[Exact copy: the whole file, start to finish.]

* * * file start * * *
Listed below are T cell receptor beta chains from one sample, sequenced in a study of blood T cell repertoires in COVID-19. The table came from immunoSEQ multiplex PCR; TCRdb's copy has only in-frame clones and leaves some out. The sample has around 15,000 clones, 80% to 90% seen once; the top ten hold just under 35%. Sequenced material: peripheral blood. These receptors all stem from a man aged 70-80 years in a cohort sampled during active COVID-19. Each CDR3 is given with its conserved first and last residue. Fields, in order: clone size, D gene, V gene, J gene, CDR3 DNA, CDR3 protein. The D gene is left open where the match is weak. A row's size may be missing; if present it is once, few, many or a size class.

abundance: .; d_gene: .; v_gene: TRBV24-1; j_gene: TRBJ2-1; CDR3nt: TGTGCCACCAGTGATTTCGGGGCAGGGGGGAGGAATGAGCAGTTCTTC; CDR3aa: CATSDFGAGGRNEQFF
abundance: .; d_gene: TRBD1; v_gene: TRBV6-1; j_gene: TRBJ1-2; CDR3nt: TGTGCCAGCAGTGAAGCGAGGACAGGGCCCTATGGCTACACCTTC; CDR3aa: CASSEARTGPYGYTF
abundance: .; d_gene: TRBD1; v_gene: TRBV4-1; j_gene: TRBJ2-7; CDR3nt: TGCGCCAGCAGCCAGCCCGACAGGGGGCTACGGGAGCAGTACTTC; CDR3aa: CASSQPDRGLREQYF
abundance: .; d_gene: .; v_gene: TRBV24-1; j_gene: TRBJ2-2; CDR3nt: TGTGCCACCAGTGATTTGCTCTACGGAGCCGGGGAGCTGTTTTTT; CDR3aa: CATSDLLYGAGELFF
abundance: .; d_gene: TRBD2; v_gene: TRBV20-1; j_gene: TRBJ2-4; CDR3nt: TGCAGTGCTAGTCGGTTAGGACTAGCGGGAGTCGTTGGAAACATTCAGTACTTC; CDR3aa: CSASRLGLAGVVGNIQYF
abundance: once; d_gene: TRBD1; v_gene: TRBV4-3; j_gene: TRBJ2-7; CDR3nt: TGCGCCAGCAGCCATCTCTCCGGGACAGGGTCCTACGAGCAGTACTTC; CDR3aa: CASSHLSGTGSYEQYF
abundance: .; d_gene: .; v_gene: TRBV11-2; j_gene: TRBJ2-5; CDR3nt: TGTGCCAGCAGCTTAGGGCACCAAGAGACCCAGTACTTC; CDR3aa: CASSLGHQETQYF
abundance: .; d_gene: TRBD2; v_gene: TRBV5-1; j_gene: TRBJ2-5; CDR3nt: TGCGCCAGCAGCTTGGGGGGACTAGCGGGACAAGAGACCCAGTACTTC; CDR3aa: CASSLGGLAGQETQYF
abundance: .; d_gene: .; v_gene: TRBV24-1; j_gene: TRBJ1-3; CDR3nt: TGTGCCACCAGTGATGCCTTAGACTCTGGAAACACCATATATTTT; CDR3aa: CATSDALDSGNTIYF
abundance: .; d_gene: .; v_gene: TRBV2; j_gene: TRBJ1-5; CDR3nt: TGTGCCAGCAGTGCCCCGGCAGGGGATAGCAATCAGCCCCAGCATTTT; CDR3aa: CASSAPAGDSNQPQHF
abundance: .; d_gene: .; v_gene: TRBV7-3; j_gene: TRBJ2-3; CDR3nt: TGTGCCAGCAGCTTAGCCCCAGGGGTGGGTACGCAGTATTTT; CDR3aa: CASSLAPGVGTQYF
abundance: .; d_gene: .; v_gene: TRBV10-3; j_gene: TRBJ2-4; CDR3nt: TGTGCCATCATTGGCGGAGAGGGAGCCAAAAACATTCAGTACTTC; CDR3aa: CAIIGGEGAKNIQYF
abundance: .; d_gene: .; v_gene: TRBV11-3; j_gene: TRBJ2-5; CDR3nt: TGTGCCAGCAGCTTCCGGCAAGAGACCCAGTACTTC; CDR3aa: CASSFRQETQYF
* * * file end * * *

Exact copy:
Listed below are T cell receptor beta chains from one sample, sequenced in a study of blood T cell repertoires in COVID-19. The table came from immunoSEQ multiplex PCR; TCRdb's copy has only in-frame clones and leaves some out. The sample has around 15,000 clones, 80% to 90% seen once; the top ten hold just under 35%. Sequenced material: peripheral blood. These receptors all stem from a man aged 70-80 years in a cohort sampled during active COVID-19. Each CDR3 is given with its conserved first and last residue. Fields, in order: clone size, D gene, V gene, J gene, CDR3 DNA, CDR3 protein. The D gene is left open where the match is weak. A row's size may be missing; if present it is once, few, many or a size class.

abundance: .; d_gene: .; v_gene: TRBV24-1; j_gene: TRBJ2-1; CDR3nt: TGTGCCACCAGTGATTTCGGGGCAGGGGGGAGGAATGAGCAGTTCTTC; CDR3aa: CATSDFGAGGRNEQFF
abundance: .; d_gene: TRBD1; v_gene: TRBV6-1; j_gene: TRBJ1-2; CDR3nt: TGTGCCAGCAGTGAAGCGAGGACAGGGCCCTATGGCTACACCTTC; CDR3aa: CASSEARTGPYGYTF
abundance: .; d_gene: TRBD1; v_gene: TRBV4-1; j_gene: TRBJ2-7; CDR3nt: TGCGCCAGCAGCCAGCCCGACAGGGGGCTACGGGAGCAGTACTTC; CDR3aa: CASSQPDRGLREQYF
abundance: .; d_gene: .; v_gene: TRBV24-1; j_gene: TRBJ2-2; CDR3nt: TGTGCCACCAGTGATTTGCTCTACGGAGCCGGGGAGCTGTTTTTT; CDR3aa: CATSDLLYGAGELFF
abundance: .; d_gene: TRBD2; v_gene: TRBV20-1; j_gene: TRBJ2-4; CDR3nt: TGCAGTGCTAGTCGGTTAGGACTAGCGGGAGTCGTTGGAAACATTCAGTACTTC; CDR3aa: CSASRLGLAGVVGNIQYF
abundance: once; d_gene: TRBD1; v_gene: TRBV4-3; j_gene: TRBJ2-7; CDR3nt: TGCGCCAGCAGCCATCTCTCCGGGACAGGGTCCTACGAGCAGTACTTC; CDR3aa: CASSHLSGTGSYEQYF
abundance: .; d_gene: .; v_gene: TRBV11-2; j_gene: TRBJ2-5; CDR3nt: TGTGCCAGCAGCTTAGGGCACCAAGAGACCCAGTACTTC; CDR3aa: CASSLGHQETQYF
abundance: .; d_gene: TRBD2; v_gene: TRBV5-1; j_gene: TRBJ2-5; CDR3nt: TGCGCCAGCAGCTTGGGGGGACTAGCGGGACAAGAGACCCAGTACTTC; CDR3aa: CASSLGGLAGQETQYF
abundance: .; d_gene: .; v_gene: TRBV24-1; j_gene: TRBJ1-3; CDR3nt: TGTGCCACCAGTGATGCCTTAGACTCTGGAAACACCATATATTTT; CDR3aa: CATSDALDSGNTIYF
abundance: .; d_gene: .; v_gene: TRBV2; j_gene: TRBJ1-5; CDR3nt: TGTGCCAGCAGTGCCCCGGCAGGGGATAGCAATCAGCCCCAGCATTTT; CDR3aa: CASSAPAGDSNQPQHF
abundance: .; d_gene: .; v_gene: TRBV7-3; j_gene: TRBJ2-3; CDR3nt: TGTGCCAGCAGCTTAGCCCCAGGGGTGGGTACGCAGTATTTT; CDR3aa: CASSLAPGVGTQYF
abundance: .; d_gene: .; v_gene: TRBV10-3; j_gene: TRBJ2-4; CDR3nt: TGTGCCATCATTGGCGGAGAGGGAGCCAAAAACATTCAGTACTTC; CDR3aa: CAIIGGEGAKNIQYF
abundance: .; d_gene: .; v_gene: TRBV11-3; j_gene: TRBJ2-5; CDR3nt: TGTGCCAGCAGCTTCCGGCAAGAGACCCAGTACTTC; CDR3aa: CASSFRQETQYF